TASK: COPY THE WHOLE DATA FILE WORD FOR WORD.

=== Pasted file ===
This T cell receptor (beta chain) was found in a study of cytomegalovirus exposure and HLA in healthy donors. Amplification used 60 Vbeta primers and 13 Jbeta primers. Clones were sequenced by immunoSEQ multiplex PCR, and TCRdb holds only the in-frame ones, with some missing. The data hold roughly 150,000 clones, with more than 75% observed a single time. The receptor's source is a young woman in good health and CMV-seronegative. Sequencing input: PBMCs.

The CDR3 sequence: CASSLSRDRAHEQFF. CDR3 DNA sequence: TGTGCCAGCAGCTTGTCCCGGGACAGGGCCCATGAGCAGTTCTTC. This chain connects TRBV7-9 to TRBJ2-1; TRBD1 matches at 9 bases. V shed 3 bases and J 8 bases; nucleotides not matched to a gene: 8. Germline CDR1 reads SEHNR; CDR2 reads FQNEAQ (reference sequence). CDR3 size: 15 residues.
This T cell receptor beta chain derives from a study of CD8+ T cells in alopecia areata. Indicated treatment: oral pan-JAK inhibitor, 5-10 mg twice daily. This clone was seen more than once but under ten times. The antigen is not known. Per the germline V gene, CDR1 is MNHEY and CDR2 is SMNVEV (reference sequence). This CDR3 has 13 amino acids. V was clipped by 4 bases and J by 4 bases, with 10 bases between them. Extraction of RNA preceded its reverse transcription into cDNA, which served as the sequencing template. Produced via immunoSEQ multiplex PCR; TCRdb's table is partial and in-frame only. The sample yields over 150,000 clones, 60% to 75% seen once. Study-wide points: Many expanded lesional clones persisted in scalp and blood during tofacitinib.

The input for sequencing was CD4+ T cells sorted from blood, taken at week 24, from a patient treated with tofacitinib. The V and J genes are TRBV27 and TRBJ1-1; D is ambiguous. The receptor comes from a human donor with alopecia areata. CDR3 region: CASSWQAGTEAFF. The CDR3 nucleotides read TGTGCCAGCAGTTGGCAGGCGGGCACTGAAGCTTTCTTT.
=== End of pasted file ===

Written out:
This T cell receptor (beta chain) was found in a study of cytomegalovirus exposure and HLA in healthy donors. Amplification used 60 Vbeta primers and 13 Jbeta primers. Clones were sequenced by immunoSEQ multiplex PCR, and TCRdb holds only the in-frame ones, with some missing. The data hold roughly 150,000 clones, with more than 75% observed a single time. The receptor's source is a young woman in good health and CMV-seronegative. Sequencing input: PBMCs.

The CDR3 sequence: CASSLSRDRAHEQFF. CDR3 DNA sequence: TGTGCCAGCAGCTTGTCCCGGGACAGGGCCCATGAGCAGTTCTTC. This chain connects TRBV7-9 to TRBJ2-1; TRBD1 matches at 9 bases. V shed 3 bases and J 8 bases; nucleotides not matched to a gene: 8. Germline CDR1 reads SEHNR; CDR2 reads FQNEAQ (reference sequence). CDR3 size: 15 residues.
This T cell receptor beta chain derives from a study of CD8+ T cells in alopecia areata. Indicated treatment: oral pan-JAK inhibitor, 5-10 mg twice daily. This clone was seen more than once but under ten times. The antigen is not known. Per the germline V gene, CDR1 is MNHEY and CDR2 is SMNVEV (reference sequence). This CDR3 has 13 amino acids. V was clipped by 4 bases and J by 4 bases, with 10 bases between them. Extraction of RNA preceded its reverse transcription into cDNA, which served as the sequencing template. Produced via immunoSEQ multiplex PCR; TCRdb's table is partial and in-frame only. The sample yields over 150,000 clones, 60% to 75% seen once. Study-wide points: Many expanded lesional clones persisted in scalp and blood during tofacitinib.

The input for sequencing was CD4+ T cells sorted from blood, taken at week 24, from a patient treated with tofacitinib. The V and J genes are TRBV27 and TRBJ1-1; D is ambiguous. The receptor comes from a human donor with alopecia areata. CDR3 region: CASSWQAGTEAFF. The CDR3 nucleotides read TGTGCCAGCAGTTGGCAGGCGGGCACTGAAGCTTTCTTT.